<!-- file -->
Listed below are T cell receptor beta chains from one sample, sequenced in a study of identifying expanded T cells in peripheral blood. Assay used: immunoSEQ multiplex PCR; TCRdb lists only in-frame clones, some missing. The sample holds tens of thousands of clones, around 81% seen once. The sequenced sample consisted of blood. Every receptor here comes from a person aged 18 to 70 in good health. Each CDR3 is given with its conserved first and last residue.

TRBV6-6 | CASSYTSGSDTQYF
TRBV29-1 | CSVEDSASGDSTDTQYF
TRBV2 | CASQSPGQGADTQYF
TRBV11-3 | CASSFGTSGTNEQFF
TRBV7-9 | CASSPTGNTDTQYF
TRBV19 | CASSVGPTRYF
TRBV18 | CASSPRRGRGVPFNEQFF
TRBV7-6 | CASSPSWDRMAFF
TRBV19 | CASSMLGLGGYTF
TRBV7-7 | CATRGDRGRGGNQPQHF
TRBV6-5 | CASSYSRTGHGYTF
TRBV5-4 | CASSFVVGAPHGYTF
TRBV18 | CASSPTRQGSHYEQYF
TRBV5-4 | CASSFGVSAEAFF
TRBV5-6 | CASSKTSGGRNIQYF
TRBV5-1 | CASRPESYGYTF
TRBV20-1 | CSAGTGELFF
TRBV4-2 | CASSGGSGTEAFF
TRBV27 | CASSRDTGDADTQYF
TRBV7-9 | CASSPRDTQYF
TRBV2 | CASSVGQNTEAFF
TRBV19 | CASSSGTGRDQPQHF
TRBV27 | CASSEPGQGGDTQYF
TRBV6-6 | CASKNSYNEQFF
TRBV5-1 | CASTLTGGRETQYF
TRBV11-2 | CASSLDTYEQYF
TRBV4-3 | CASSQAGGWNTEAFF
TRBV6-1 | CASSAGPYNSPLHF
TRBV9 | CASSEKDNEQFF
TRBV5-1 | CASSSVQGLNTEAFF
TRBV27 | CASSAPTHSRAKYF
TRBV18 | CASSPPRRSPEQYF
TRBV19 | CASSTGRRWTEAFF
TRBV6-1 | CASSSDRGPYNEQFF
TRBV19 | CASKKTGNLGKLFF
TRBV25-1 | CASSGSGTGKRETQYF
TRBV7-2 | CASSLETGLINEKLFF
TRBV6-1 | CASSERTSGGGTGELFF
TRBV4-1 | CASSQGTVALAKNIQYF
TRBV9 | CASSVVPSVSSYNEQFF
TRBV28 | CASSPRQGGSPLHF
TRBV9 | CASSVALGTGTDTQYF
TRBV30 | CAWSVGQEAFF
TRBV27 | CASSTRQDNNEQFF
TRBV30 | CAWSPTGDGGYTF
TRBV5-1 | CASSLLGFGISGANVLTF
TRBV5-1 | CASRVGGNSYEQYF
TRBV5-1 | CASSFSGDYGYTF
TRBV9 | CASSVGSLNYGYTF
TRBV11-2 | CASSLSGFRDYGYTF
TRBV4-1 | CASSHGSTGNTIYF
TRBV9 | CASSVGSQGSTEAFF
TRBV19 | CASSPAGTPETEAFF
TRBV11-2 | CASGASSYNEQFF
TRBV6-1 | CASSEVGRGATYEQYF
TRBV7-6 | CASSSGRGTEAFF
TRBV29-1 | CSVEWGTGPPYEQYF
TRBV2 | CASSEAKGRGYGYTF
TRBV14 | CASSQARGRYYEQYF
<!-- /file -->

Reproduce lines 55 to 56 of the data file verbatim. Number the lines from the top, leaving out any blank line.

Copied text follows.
TRBV11-2 | CASGASSYNEQFF
TRBV6-1 | CASSEVGRGATYEQYF